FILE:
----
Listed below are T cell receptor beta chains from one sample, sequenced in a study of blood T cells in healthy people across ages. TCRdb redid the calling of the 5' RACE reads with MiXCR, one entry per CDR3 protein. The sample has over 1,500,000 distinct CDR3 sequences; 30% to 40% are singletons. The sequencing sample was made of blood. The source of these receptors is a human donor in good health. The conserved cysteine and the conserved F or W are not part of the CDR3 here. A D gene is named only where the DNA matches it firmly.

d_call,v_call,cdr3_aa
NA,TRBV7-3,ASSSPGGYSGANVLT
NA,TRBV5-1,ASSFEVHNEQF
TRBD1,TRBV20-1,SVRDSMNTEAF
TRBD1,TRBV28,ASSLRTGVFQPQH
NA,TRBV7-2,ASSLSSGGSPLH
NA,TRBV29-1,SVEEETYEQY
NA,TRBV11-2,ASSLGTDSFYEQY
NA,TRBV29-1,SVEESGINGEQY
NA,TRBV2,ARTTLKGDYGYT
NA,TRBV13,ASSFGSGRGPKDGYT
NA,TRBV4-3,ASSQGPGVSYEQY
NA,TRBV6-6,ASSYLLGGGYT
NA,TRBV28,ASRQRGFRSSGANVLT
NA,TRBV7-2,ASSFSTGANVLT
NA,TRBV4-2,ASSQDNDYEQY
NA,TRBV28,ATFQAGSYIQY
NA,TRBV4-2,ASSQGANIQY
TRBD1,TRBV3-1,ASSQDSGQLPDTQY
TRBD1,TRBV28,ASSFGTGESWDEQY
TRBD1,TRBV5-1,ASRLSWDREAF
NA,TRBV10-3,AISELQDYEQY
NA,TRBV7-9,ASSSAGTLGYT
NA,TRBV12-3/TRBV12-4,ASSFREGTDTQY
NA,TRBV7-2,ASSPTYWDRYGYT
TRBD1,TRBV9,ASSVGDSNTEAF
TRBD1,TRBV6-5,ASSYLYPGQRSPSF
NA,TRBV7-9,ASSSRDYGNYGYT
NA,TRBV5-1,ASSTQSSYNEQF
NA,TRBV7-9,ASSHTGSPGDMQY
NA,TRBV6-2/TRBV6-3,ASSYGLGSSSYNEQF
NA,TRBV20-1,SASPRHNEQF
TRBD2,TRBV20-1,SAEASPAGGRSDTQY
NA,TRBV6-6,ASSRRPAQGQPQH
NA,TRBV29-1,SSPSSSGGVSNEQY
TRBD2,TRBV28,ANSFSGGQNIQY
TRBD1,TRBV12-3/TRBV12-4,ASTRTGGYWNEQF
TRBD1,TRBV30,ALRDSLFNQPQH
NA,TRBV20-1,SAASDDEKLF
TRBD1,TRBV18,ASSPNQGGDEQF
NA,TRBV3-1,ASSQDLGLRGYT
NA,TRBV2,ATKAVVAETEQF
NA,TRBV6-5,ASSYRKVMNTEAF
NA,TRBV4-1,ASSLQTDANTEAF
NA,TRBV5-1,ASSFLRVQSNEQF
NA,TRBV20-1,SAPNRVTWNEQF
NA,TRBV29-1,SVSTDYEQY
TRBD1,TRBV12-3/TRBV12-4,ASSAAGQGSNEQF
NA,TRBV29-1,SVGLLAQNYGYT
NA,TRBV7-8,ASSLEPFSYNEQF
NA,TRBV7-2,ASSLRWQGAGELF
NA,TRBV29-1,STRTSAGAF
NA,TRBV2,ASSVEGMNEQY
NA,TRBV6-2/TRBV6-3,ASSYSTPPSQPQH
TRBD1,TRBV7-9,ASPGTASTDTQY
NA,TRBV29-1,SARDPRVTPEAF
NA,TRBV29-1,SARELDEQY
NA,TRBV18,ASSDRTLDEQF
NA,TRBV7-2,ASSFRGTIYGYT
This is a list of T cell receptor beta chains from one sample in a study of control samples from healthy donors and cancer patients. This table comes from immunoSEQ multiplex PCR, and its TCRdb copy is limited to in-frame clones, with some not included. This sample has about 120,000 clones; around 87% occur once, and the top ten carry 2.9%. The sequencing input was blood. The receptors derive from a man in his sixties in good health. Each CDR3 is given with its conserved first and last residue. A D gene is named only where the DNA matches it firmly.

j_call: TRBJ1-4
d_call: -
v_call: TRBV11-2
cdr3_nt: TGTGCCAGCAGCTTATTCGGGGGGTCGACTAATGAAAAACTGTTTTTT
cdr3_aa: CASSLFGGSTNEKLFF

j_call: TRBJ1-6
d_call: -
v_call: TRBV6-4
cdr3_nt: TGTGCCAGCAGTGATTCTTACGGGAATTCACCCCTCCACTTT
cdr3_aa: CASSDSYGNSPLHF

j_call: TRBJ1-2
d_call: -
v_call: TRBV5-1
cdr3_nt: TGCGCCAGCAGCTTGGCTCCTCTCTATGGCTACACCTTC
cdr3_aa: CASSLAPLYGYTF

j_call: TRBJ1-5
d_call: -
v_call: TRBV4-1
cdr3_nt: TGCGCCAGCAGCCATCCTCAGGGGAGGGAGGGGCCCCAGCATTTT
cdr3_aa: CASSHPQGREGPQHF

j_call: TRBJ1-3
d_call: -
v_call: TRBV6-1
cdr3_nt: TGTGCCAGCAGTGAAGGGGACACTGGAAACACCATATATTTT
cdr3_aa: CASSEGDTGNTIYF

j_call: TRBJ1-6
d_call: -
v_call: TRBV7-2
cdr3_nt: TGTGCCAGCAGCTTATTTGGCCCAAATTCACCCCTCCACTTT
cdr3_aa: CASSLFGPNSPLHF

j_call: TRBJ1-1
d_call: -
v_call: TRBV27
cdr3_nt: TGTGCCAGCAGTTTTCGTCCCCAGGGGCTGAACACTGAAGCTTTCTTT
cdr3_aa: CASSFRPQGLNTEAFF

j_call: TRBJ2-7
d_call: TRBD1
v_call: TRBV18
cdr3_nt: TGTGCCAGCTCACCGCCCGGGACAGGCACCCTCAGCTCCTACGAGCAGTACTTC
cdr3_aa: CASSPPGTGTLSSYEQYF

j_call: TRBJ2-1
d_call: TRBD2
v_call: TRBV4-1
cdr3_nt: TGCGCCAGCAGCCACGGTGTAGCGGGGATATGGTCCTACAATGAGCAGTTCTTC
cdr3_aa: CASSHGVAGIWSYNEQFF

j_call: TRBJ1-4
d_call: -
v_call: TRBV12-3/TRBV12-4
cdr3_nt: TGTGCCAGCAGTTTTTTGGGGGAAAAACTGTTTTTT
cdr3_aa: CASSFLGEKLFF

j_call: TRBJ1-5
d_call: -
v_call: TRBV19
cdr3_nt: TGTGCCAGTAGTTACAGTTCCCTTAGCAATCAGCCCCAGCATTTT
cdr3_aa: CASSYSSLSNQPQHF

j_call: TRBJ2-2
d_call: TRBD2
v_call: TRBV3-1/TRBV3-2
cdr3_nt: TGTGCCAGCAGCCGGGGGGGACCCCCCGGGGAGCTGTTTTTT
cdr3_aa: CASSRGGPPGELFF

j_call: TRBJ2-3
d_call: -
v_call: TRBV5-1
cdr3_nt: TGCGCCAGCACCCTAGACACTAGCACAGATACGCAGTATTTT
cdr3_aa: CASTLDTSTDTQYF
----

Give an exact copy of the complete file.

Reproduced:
Listed below are T cell receptor beta chains from one sample, sequenced in a study of blood T cells in healthy people across ages. TCRdb redid the calling of the 5' RACE reads with MiXCR, one entry per CDR3 protein. The sample has over 1,500,000 distinct CDR3 sequences; 30% to 40% are singletons. The sequencing sample was made of blood. The source of these receptors is a human donor in good health. The conserved cysteine and the conserved F or W are not part of the CDR3 here. A D gene is named only where the DNA matches it firmly.

d_call,v_call,cdr3_aa
NA,TRBV7-3,ASSSPGGYSGANVLT
NA,TRBV5-1,ASSFEVHNEQF
TRBD1,TRBV20-1,SVRDSMNTEAF
TRBD1,TRBV28,ASSLRTGVFQPQH
NA,TRBV7-2,ASSLSSGGSPLH
NA,TRBV29-1,SVEEETYEQY
NA,TRBV11-2,ASSLGTDSFYEQY
NA,TRBV29-1,SVEESGINGEQY
NA,TRBV2,ARTTLKGDYGYT
NA,TRBV13,ASSFGSGRGPKDGYT
NA,TRBV4-3,ASSQGPGVSYEQY
NA,TRBV6-6,ASSYLLGGGYT
NA,TRBV28,ASRQRGFRSSGANVLT
NA,TRBV7-2,ASSFSTGANVLT
NA,TRBV4-2,ASSQDNDYEQY
NA,TRBV28,ATFQAGSYIQY
NA,TRBV4-2,ASSQGANIQY
TRBD1,TRBV3-1,ASSQDSGQLPDTQY
TRBD1,TRBV28,ASSFGTGESWDEQY
TRBD1,TRBV5-1,ASRLSWDREAF
NA,TRBV10-3,AISELQDYEQY
NA,TRBV7-9,ASSSAGTLGYT
NA,TRBV12-3/TRBV12-4,ASSFREGTDTQY
NA,TRBV7-2,ASSPTYWDRYGYT
TRBD1,TRBV9,ASSVGDSNTEAF
TRBD1,TRBV6-5,ASSYLYPGQRSPSF
NA,TRBV7-9,ASSSRDYGNYGYT
NA,TRBV5-1,ASSTQSSYNEQF
NA,TRBV7-9,ASSHTGSPGDMQY
NA,TRBV6-2/TRBV6-3,ASSYGLGSSSYNEQF
NA,TRBV20-1,SASPRHNEQF
TRBD2,TRBV20-1,SAEASPAGGRSDTQY
NA,TRBV6-6,ASSRRPAQGQPQH
NA,TRBV29-1,SSPSSSGGVSNEQY
TRBD2,TRBV28,ANSFSGGQNIQY
TRBD1,TRBV12-3/TRBV12-4,ASTRTGGYWNEQF
TRBD1,TRBV30,ALRDSLFNQPQH
NA,TRBV20-1,SAASDDEKLF
TRBD1,TRBV18,ASSPNQGGDEQF
NA,TRBV3-1,ASSQDLGLRGYT
NA,TRBV2,ATKAVVAETEQF
NA,TRBV6-5,ASSYRKVMNTEAF
NA,TRBV4-1,ASSLQTDANTEAF
NA,TRBV5-1,ASSFLRVQSNEQF
NA,TRBV20-1,SAPNRVTWNEQF
NA,TRBV29-1,SVSTDYEQY
TRBD1,TRBV12-3/TRBV12-4,ASSAAGQGSNEQF
NA,TRBV29-1,SVGLLAQNYGYT
NA,TRBV7-8,ASSLEPFSYNEQF
NA,TRBV7-2,ASSLRWQGAGELF
NA,TRBV29-1,STRTSAGAF
NA,TRBV2,ASSVEGMNEQY
NA,TRBV6-2/TRBV6-3,ASSYSTPPSQPQH
TRBD1,TRBV7-9,ASPGTASTDTQY
NA,TRBV29-1,SARDPRVTPEAF
NA,TRBV29-1,SARELDEQY
NA,TRBV18,ASSDRTLDEQF
NA,TRBV7-2,ASSFRGTIYGYT
This is a list of T cell receptor beta chains from one sample in a study of control samples from healthy donors and cancer patients. This table comes from immunoSEQ multiplex PCR, and its TCRdb copy is limited to in-frame clones, with some not included. This sample has about 120,000 clones; around 87% occur once, and the top ten carry 2.9%. The sequencing input was blood. The receptors derive from a man in his sixties in good health. Each CDR3 is given with its conserved first and last residue. A D gene is named only where the DNA matches it firmly.

j_call: TRBJ1-4
d_call: -
v_call: TRBV11-2
cdr3_nt: TGTGCCAGCAGCTTATTCGGGGGGTCGACTAATGAAAAACTGTTTTTT
cdr3_aa: CASSLFGGSTNEKLFF

j_call: TRBJ1-6
d_call: -
v_call: TRBV6-4
cdr3_nt: TGTGCCAGCAGTGATTCTTACGGGAATTCACCCCTCCACTTT
cdr3_aa: CASSDSYGNSPLHF

j_call: TRBJ1-2
d_call: -
v_call: TRBV5-1
cdr3_nt: TGCGCCAGCAGCTTGGCTCCTCTCTATGGCTACACCTTC
cdr3_aa: CASSLAPLYGYTF

j_call: TRBJ1-5
d_call: -
v_call: TRBV4-1
cdr3_nt: TGCGCCAGCAGCCATCCTCAGGGGAGGGAGGGGCCCCAGCATTTT
cdr3_aa: CASSHPQGREGPQHF

j_call: TRBJ1-3
d_call: -
v_call: TRBV6-1
cdr3_nt: TGTGCCAGCAGTGAAGGGGACACTGGAAACACCATATATTTT
cdr3_aa: CASSEGDTGNTIYF

j_call: TRBJ1-6
d_call: -
v_call: TRBV7-2
cdr3_nt: TGTGCCAGCAGCTTATTTGGCCCAAATTCACCCCTCCACTTT
cdr3_aa: CASSLFGPNSPLHF

j_call: TRBJ1-1
d_call: -
v_call: TRBV27
cdr3_nt: TGTGCCAGCAGTTTTCGTCCCCAGGGGCTGAACACTGAAGCTTTCTTT
cdr3_aa: CASSFRPQGLNTEAFF

j_call: TRBJ2-7
d_call: TRBD1
v_call: TRBV18
cdr3_nt: TGTGCCAGCTCACCGCCCGGGACAGGCACCCTCAGCTCCTACGAGCAGTACTTC
cdr3_aa: CASSPPGTGTLSSYEQYF

j_call: TRBJ2-1
d_call: TRBD2
v_call: TRBV4-1
cdr3_nt: TGCGCCAGCAGCCACGGTGTAGCGGGGATATGGTCCTACAATGAGCAGTTCTTC
cdr3_aa: CASSHGVAGIWSYNEQFF

j_call: TRBJ1-4
d_call: -
v_call: TRBV12-3/TRBV12-4
cdr3_nt: TGTGCCAGCAGTTTTTTGGGGGAAAAACTGTTTTTT
cdr3_aa: CASSFLGEKLFF

j_call: TRBJ1-5
d_call: -
v_call: TRBV19
cdr3_nt: TGTGCCAGTAGTTACAGTTCCCTTAGCAATCAGCCCCAGCATTTT
cdr3_aa: CASSYSSLSNQPQHF

j_call: TRBJ2-2
d_call: TRBD2
v_call: TRBV3-1/TRBV3-2
cdr3_nt: TGTGCCAGCAGCCGGGGGGGACCCCCCGGGGAGCTGTTTTTT
cdr3_aa: CASSRGGPPGELFF

j_call: TRBJ2-3
d_call: -
v_call: TRBV5-1
cdr3_nt: TGCGCCAGCACCCTAGACACTAGCACAGATACGCAGTATTTT
cdr3_aa: CASTLDTSTDTQYF